Tuesday, August 2, 2011

A Walk on the Beach

 [4th cycle (right, near adult) and 2nd cycle (a little over a year old) Lesser Black-backed Gulls, on the beach at Stone Harbor Sunday.]

I hadn't been to Stone Harbor Point since before I went to Alaska in June, an unusual circumstance for me since it's one of my favorite places. Especially in the evening when the beach crowds have thinned and the light is warm, the walk to the tip is a great way to regroup the stories in your mind, see some birds, dip a toe, turn over a shell, maybe take some pictures. Makes me want to keep it a secret, but there I've gone and told you.

It seems that nothing in the way of tern or skimmer nesting happened on the point this year - its topography currently allows flooding at full and new-moon tides over most of the point, and Champagne Island fell into the sea, though the sandbars left behind in Hereford inlet host gulls, terns, and a few shorebirds. I'm sure steady searching would turn up something rare.

Though none were nesting, there certainly were terns to see Sunday night - Commons, mainly, heading inland to their colonies up on wrack in the salt marsh west of Nummy Island, also a few Forster's, and a few Royals. Many of the Royals had youngsters in tow, presumably birds that nested to our south but came up for good late-summer foraging.

Four Lesser Black-backed Gulls were a bit of a treat. There still, as far as I know, has not been proven nesting of Lesser Black-backed in North America, apart from individual birds paired with Herring Gulls.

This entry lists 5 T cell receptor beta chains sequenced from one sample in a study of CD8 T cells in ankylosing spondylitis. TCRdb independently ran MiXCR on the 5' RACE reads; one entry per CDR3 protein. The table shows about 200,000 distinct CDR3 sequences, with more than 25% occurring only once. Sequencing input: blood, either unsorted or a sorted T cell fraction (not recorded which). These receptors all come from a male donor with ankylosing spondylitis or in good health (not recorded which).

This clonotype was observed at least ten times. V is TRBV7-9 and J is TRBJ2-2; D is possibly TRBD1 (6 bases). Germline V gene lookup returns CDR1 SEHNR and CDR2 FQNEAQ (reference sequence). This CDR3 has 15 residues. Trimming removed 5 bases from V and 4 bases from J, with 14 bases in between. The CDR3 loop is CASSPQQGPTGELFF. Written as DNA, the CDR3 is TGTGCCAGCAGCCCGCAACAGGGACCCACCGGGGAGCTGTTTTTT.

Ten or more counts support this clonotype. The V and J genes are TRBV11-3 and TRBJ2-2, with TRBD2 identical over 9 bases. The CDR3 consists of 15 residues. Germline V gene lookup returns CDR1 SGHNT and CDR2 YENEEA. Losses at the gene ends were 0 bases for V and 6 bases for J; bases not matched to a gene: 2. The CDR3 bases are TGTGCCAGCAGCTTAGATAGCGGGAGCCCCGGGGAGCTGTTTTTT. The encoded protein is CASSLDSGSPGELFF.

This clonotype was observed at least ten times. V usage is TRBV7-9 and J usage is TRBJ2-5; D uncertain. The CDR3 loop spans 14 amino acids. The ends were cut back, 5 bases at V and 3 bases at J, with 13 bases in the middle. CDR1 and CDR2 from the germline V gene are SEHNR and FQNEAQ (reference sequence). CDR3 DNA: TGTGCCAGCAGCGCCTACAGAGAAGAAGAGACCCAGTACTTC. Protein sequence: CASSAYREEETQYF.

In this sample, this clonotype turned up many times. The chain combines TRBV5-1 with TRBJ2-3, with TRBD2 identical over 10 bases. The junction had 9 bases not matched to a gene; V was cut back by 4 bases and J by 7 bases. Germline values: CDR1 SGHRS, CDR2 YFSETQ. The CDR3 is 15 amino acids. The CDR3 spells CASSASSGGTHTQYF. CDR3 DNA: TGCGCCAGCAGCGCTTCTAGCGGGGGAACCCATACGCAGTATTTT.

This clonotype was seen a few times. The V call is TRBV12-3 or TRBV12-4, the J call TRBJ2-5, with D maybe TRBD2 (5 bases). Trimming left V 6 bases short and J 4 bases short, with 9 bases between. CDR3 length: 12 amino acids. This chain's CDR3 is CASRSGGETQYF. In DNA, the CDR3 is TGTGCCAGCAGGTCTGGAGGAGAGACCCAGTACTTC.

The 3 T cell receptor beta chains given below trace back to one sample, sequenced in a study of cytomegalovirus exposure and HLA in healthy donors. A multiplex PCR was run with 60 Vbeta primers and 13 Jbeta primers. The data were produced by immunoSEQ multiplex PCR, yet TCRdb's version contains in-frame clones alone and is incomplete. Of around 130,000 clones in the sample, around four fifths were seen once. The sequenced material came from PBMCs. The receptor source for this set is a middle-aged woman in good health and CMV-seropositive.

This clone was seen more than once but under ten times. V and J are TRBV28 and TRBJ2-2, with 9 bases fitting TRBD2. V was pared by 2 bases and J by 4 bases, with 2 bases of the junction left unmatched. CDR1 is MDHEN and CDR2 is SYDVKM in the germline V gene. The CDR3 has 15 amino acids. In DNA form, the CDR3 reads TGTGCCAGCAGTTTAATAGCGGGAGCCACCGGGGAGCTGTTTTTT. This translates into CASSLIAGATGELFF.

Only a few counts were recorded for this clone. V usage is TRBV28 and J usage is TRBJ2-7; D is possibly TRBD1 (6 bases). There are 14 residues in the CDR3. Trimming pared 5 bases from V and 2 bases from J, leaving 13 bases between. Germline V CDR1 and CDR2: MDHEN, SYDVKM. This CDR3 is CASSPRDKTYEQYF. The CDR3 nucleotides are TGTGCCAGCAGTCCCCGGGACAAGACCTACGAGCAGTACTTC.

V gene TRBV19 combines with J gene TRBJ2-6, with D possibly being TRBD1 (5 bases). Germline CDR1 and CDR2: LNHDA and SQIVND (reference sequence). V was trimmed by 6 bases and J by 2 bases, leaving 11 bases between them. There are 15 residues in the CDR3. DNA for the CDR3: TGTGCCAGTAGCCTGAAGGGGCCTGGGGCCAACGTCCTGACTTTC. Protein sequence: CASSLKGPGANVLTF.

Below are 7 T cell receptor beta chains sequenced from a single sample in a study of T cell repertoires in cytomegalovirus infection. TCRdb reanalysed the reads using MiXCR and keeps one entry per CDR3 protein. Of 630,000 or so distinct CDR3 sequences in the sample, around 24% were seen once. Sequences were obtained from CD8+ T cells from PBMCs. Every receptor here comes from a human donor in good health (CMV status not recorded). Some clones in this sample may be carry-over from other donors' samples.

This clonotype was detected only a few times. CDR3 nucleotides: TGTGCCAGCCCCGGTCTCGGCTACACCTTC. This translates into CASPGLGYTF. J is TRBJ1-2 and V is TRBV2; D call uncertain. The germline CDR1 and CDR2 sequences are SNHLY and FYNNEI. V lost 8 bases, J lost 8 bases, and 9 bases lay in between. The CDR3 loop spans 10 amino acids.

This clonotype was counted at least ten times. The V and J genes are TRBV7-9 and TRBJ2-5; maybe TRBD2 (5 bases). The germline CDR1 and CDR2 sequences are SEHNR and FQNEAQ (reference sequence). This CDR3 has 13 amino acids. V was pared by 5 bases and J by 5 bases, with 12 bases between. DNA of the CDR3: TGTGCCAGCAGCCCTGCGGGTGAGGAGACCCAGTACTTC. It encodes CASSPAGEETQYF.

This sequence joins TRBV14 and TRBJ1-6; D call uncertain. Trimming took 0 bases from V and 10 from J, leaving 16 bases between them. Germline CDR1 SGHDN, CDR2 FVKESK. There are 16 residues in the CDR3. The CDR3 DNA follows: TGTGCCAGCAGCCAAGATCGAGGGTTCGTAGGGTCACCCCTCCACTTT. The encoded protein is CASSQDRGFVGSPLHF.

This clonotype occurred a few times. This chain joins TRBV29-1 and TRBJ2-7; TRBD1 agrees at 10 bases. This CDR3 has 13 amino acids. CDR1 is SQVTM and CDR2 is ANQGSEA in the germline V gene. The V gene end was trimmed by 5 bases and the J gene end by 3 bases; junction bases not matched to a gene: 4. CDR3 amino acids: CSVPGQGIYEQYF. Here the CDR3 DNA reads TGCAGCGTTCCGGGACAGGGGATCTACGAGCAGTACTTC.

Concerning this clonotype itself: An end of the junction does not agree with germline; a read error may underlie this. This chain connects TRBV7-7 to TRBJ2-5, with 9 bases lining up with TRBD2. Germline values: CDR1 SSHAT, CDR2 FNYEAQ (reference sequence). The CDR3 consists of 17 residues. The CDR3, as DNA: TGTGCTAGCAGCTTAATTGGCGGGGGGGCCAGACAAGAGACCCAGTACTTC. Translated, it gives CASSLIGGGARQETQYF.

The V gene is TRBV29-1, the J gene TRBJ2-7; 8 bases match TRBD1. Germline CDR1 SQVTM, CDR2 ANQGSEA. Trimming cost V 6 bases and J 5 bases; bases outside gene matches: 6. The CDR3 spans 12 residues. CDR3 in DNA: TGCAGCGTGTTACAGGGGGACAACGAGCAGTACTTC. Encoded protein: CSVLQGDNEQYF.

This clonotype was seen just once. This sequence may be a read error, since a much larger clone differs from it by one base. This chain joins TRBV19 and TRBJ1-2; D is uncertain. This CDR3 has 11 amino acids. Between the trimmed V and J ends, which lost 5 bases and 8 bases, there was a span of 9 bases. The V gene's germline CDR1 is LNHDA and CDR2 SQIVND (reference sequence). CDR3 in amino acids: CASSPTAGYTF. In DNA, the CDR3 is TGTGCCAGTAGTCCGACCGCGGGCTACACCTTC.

[This Lesser Black-backed Gull, the same individual as the one in the photo above right, will look like an adult at the end of this molt. It's replaced 4 primaries, started a 5th, and shed most of its greater (secondary) coverts.]

[Another gull in molt, this one a Ring-billed.]

 I'm always pleased to see the Ring-billed Gulls come back, they get scarce to absent in early summer, since the nearest they nest is the north shore of Lake Erie, I believe. Someday I'd like to visit a RBGU colony, I find this bird particularly striking, probably because it was the common gull where I spent most of my adult life, in Hunterdon County, NJ, with thousands flying over my home there each morning in evening as they headed out and back from reservoir roosts.

[Lesser Black-backed Gull. How old is it?]

 [Royal Tern chick, bottom, about to get a meal from mom or dad. Speaking of chicks, there was this chick sitting on the beach just left of these terns, and I think she thought I was taking her picture. . .]

[How many species can you find in this photo? I am sure there are 3, that's easy - but could there be 4? Top 4 are Semipalmated Plovers, rightmost is a Sanderling, how about the two little ones, same or different?]

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